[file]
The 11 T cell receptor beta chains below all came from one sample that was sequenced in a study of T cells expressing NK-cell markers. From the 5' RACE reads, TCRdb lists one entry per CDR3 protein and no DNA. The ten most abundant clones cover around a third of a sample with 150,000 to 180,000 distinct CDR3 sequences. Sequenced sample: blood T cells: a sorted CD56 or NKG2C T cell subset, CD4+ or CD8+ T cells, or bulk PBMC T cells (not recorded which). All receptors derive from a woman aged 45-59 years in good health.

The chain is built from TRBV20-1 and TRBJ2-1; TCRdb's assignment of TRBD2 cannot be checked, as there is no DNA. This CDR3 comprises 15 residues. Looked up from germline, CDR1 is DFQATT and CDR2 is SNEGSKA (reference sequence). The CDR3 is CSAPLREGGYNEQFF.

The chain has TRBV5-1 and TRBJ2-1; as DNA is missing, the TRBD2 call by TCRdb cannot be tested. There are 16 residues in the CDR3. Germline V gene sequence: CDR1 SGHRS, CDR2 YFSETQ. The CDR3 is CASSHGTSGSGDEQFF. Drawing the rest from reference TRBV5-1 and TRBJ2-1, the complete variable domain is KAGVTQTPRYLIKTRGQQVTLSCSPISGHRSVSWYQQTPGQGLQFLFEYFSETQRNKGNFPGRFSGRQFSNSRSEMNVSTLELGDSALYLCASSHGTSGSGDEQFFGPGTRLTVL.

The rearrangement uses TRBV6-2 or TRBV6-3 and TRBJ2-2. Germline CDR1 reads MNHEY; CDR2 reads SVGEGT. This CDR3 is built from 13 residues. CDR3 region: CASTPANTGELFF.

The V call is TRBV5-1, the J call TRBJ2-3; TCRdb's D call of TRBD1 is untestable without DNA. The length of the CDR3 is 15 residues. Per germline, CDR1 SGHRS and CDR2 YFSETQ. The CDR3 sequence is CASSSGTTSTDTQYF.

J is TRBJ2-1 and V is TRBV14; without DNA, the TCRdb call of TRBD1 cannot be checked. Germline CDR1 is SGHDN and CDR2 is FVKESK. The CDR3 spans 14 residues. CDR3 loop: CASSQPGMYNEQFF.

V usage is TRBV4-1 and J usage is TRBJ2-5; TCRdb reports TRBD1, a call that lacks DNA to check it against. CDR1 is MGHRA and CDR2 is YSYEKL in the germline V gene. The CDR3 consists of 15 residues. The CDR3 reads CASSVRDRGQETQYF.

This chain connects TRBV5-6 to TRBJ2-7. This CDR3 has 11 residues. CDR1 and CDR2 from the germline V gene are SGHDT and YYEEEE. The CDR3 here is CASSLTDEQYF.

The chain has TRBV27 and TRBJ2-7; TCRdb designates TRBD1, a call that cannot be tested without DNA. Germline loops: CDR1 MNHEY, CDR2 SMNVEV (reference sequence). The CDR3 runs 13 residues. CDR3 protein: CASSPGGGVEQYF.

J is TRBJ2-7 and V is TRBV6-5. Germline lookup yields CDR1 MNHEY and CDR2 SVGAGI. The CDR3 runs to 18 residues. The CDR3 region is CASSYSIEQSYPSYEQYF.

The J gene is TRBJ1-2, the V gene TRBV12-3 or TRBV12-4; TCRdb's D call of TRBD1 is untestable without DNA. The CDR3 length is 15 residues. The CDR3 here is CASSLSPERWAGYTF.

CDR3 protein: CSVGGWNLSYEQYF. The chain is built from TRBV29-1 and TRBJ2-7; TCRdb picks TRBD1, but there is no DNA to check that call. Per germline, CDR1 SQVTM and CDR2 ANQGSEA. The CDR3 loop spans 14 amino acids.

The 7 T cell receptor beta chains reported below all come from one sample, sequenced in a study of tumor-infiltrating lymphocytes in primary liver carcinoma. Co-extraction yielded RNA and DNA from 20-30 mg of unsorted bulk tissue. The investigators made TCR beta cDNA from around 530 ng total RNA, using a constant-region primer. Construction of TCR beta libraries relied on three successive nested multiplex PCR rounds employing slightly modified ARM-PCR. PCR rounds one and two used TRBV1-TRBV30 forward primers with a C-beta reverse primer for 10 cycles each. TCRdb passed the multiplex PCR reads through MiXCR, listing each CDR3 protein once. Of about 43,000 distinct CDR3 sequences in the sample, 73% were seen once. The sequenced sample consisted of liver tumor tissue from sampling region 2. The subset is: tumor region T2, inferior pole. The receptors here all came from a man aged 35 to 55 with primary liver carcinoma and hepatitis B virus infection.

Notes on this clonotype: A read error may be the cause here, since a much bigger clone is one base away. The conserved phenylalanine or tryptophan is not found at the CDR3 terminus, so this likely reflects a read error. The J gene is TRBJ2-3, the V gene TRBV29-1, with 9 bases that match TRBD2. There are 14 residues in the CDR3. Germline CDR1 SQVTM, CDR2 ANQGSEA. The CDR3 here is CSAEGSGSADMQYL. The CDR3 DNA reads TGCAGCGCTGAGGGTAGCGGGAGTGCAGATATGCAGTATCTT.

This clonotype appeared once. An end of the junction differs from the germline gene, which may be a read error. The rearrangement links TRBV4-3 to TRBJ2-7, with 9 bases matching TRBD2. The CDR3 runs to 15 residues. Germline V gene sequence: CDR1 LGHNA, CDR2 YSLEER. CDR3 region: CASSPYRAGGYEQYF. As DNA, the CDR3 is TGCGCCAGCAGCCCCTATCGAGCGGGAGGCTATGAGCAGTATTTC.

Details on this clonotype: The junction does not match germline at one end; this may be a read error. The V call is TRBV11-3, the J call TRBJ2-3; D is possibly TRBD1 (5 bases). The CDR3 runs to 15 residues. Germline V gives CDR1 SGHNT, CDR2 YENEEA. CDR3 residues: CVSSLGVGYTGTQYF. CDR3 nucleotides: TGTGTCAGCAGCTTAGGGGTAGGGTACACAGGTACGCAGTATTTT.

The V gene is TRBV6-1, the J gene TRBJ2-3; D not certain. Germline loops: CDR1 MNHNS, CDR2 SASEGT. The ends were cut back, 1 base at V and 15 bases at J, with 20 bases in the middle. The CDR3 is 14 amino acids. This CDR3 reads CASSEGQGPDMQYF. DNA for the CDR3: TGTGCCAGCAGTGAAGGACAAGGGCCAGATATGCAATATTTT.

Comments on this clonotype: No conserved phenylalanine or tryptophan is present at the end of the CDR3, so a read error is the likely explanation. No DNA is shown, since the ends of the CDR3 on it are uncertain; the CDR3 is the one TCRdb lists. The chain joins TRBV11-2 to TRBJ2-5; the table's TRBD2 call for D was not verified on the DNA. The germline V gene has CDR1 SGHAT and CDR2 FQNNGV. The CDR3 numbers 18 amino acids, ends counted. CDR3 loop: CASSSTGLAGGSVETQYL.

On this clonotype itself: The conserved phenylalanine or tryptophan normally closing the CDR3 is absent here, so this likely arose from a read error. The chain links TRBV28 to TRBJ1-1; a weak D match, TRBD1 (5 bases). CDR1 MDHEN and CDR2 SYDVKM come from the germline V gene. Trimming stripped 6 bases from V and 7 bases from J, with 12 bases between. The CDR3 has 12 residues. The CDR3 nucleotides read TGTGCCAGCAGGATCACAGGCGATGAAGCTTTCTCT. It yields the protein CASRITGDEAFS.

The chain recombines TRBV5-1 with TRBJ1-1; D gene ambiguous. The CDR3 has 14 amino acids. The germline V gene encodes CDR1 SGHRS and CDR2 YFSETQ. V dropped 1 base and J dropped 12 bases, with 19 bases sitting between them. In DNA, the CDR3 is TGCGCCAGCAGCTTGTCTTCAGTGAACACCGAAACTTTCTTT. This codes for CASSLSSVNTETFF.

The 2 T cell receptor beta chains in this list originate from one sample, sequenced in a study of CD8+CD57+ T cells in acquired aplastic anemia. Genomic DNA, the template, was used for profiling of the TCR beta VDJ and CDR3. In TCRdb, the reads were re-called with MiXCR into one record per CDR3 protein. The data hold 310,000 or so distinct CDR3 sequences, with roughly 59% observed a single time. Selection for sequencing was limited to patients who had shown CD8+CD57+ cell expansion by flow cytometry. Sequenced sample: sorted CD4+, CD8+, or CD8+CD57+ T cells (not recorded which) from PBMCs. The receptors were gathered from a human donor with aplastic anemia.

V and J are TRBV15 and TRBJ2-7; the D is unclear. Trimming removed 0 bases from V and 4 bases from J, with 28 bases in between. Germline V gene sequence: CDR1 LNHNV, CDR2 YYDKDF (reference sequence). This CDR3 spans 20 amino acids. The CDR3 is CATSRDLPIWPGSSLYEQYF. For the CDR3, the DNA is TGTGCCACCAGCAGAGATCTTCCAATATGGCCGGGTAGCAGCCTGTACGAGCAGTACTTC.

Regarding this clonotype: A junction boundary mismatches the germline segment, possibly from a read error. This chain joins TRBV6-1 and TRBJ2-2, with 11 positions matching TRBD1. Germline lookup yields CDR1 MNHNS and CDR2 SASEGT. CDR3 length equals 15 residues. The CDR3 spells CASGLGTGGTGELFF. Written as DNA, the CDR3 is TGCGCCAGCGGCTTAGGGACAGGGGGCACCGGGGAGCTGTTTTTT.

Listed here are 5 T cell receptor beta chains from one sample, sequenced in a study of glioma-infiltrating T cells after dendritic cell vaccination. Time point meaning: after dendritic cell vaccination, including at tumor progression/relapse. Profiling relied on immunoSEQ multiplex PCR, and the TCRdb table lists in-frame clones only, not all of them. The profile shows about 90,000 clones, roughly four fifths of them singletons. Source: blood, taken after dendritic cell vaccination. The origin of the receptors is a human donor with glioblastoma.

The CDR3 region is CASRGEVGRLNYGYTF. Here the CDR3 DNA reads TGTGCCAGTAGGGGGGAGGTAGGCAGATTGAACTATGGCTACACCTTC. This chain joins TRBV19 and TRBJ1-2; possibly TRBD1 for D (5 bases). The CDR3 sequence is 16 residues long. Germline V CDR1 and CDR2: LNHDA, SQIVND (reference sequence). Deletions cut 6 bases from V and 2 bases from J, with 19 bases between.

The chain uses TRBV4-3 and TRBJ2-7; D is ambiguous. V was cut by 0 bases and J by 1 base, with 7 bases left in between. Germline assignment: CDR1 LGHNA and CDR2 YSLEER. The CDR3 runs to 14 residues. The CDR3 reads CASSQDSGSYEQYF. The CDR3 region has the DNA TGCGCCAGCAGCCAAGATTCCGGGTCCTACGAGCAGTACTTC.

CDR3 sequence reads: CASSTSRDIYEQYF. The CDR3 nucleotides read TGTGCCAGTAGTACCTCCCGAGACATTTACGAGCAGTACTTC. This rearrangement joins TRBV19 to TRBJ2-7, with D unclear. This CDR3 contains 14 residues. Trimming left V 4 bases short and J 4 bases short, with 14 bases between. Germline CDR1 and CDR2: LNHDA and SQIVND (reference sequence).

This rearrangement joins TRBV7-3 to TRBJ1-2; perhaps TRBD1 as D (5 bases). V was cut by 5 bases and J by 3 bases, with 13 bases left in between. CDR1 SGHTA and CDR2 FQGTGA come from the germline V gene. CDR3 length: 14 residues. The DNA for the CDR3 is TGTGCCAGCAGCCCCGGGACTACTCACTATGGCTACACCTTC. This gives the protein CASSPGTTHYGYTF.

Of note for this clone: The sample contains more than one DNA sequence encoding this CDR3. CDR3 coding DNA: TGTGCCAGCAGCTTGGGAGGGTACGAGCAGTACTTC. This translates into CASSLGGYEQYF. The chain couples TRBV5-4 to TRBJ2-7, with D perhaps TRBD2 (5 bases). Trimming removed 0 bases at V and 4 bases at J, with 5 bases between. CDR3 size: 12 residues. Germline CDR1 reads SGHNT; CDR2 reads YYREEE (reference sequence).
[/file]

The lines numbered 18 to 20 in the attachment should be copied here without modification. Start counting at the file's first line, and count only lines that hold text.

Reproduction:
Comments on this clonotype: No conserved phenylalanine or tryptophan is present at the end of the CDR3, so a read error is the likely explanation. No DNA is shown, since the ends of the CDR3 on it are uncertain; the CDR3 is the one TCRdb lists. The chain joins TRBV11-2 to TRBJ2-5; the table's TRBD2 call for D was not verified on the DNA. The germline V gene has CDR1 SGHAT and CDR2 FQNNGV. The CDR3 numbers 18 amino acids, ends counted. CDR3 loop: CASSSTGLAGGSVETQYL.

On this clonotype itself: The conserved phenylalanine or tryptophan normally closing the CDR3 is absent here, so this likely arose from a read error. The chain links TRBV28 to TRBJ1-1; a weak D match, TRBD1 (5 bases). CDR1 MDHEN and CDR2 SYDVKM come from the germline V gene. Trimming stripped 6 bases from V and 7 bases from J, with 12 bases between. The CDR3 has 12 residues. The CDR3 nucleotides read TGTGCCAGCAGGATCACAGGCGATGAAGCTTTCTCT. It yields the protein CASRITGDEAFS.

The chain recombines TRBV5-1 with TRBJ1-1; D gene ambiguous. The CDR3 has 14 amino acids. The germline V gene encodes CDR1 SGHRS and CDR2 YFSETQ. V dropped 1 base and J dropped 12 bases, with 19 bases sitting between them. In DNA, the CDR3 is TGCGCCAGCAGCTTGTCTTCAGTGAACACCGAAACTTTCTTT. This codes for CASSLSSVNTETFF.